This is why we’re screwed as a society.
From Anthony Mirhaydari, writing for MSN Money, in a piece entitled “Why we need ‘death panels’”
The fact is, 25% of all Medicare spending goes to the 5% of recipients who die each year –with 80% of that in the last two months of life. This is aggressive spending on things like stays in intensive care and critical care units, which research has shown do not meet the needs and preferences of terminal patients despite its increasing use.
Especially when combined with the growing evidence supporting the benefits of less-expensive, palliative hospice care that allows people to enjoy their last days on this earth in peace at home, not poked, prodded and intubated, floating in and out of consciousness under the fluorescent lights of a $30,000-a-night hospital room.
The popular backlash against death panels gave politicians in Washington reason to fear the topic in general.
I don’t know what makes me angrier. The concern over the cost and the debt being left for the future being applied to the subject of the medical care of individuals, or the diagnosis that says if you’re too old, or too sick, you aren’t worth it, rather than re-examining the premise that it was ever something for government to be making decisions about in the first place.
The willingness of the “smart people” to give government such an awesome responsibility when its ability to conduct any duty outside of those specifically assigned to it is such a train wreck. I think that there is every reason to have a discussion about the dignity of life, and what is worth maintaining at any cost, but government has NO place in that conversation, let alone dictating the result to us. When we let government decide when or if we are worth saving, we belong to the government. There is no dignity in the person, save what government allows you to have. Individuals are valued based on their worth to the state; and they will be granted privileges are rights are revoked.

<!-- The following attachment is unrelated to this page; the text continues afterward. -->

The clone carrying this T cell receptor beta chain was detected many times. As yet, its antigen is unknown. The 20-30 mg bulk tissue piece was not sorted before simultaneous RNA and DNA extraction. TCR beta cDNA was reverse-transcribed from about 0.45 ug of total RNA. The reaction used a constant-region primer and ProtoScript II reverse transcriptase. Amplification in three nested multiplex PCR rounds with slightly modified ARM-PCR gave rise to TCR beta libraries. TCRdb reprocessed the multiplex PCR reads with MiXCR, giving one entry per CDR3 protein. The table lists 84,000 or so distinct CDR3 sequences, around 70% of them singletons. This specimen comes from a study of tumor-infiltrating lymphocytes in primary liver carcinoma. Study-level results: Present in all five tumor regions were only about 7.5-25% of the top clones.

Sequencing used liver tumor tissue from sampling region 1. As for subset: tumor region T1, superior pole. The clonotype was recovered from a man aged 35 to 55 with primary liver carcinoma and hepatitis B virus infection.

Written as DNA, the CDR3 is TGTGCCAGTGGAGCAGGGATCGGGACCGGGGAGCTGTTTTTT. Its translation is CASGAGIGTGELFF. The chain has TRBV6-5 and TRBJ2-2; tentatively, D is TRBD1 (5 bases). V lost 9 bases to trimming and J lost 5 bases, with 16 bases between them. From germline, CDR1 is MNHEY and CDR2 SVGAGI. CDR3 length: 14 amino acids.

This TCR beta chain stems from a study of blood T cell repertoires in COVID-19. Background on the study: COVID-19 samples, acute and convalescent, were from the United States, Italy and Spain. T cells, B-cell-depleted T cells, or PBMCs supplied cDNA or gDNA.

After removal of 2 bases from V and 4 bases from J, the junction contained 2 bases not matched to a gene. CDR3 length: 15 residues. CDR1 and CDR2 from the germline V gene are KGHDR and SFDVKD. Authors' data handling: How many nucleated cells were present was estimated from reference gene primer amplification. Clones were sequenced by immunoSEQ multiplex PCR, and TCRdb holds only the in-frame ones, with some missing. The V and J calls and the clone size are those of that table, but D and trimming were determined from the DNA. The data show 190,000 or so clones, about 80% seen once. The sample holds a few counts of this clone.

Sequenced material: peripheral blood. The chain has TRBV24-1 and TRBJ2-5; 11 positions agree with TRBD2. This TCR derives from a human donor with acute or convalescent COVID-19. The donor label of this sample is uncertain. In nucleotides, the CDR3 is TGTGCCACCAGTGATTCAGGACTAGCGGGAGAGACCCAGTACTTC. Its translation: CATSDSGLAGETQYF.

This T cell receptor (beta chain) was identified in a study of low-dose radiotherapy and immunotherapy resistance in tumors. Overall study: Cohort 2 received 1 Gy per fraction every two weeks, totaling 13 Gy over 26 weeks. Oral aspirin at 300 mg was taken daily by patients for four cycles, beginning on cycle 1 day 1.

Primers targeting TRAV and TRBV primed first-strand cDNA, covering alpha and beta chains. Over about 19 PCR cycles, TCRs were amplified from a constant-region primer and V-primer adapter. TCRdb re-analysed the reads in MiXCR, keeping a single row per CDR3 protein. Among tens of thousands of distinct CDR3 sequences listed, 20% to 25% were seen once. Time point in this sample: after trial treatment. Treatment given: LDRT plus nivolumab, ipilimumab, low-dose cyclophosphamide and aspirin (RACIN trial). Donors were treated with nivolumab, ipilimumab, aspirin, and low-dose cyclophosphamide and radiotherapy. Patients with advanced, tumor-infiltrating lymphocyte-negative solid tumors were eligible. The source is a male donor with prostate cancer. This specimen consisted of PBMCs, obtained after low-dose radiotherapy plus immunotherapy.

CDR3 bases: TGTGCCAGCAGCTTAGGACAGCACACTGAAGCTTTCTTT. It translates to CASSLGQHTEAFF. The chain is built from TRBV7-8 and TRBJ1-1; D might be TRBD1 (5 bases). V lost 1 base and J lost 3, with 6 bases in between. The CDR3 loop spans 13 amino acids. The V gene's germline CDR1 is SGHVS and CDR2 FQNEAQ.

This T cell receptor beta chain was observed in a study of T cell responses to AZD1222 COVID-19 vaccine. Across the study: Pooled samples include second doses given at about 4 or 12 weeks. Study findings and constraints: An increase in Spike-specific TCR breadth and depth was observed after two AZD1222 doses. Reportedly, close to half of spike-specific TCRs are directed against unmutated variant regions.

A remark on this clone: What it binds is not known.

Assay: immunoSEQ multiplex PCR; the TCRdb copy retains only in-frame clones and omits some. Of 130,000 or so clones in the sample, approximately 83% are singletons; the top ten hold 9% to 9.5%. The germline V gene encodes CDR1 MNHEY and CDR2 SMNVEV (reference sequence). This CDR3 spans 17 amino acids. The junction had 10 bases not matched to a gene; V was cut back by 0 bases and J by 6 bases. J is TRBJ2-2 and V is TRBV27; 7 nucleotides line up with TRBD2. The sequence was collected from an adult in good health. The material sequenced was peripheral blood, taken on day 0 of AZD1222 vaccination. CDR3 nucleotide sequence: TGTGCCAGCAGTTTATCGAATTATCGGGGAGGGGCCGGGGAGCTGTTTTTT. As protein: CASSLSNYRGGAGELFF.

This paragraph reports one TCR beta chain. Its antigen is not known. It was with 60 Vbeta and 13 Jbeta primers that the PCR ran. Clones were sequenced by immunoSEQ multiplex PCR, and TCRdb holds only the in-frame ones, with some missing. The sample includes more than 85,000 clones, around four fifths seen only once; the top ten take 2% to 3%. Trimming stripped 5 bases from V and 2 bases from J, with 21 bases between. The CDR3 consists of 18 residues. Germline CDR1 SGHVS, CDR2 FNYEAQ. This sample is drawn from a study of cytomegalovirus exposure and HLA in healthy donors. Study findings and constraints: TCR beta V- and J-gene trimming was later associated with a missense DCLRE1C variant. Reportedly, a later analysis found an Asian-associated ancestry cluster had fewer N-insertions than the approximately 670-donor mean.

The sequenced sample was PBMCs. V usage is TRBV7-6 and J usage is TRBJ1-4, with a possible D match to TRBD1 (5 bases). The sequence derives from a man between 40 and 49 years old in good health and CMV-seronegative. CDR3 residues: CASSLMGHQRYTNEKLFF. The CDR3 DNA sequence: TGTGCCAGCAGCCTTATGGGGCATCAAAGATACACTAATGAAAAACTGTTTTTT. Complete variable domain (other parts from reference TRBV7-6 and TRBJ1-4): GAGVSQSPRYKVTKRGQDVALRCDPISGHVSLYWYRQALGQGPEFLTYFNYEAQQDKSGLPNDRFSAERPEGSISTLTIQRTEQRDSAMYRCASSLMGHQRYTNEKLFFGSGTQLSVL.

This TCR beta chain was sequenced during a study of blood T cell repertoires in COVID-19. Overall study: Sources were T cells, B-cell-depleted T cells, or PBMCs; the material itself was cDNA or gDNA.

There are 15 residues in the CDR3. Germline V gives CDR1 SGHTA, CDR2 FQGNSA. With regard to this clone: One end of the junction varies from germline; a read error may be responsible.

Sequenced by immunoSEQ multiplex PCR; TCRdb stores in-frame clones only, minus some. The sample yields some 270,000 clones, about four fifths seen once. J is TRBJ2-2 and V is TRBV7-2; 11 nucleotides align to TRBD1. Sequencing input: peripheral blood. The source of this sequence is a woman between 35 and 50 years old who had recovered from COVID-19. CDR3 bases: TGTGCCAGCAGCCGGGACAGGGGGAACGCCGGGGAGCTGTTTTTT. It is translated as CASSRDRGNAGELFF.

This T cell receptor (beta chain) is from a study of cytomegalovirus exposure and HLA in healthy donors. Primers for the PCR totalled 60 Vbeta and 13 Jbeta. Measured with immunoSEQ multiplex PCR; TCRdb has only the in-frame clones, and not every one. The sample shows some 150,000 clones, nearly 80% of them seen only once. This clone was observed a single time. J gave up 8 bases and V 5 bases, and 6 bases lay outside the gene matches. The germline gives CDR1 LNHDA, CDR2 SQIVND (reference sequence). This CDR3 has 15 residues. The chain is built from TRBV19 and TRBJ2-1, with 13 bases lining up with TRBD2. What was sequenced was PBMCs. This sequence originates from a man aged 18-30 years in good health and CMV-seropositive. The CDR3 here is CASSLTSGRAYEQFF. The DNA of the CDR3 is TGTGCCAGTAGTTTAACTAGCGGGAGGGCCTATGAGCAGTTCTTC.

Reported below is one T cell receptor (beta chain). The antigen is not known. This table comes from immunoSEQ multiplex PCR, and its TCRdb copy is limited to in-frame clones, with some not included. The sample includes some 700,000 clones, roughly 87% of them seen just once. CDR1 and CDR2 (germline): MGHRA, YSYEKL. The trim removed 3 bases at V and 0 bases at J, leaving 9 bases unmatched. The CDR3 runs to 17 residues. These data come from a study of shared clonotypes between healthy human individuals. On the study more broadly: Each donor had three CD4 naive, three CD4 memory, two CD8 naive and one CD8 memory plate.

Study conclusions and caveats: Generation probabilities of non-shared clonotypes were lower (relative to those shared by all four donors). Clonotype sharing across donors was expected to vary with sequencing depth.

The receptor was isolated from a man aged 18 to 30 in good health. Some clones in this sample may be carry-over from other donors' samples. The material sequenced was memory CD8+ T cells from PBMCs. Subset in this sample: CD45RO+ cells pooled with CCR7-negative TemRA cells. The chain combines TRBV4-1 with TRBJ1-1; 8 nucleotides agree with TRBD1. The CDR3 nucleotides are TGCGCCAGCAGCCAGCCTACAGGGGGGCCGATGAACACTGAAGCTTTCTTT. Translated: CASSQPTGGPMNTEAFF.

Sometimes it is said that man can not be trusted with the government of himself. Can he, then, be trusted with the government of others? Or have we found angels in the forms of kings to govern him? Let history answer this question.
-Thomas Jefferson, his First Inaugural Address
I think Tommy will soon have his answer, as this intentionally defective behemoth comes into its full glory, and the body count skyrockets as government lets us know what it thinks each of us is worth. I only hope we can be forgiven for the complete abdication of the gift of the personal sovereignty that his generation risked everything to give us.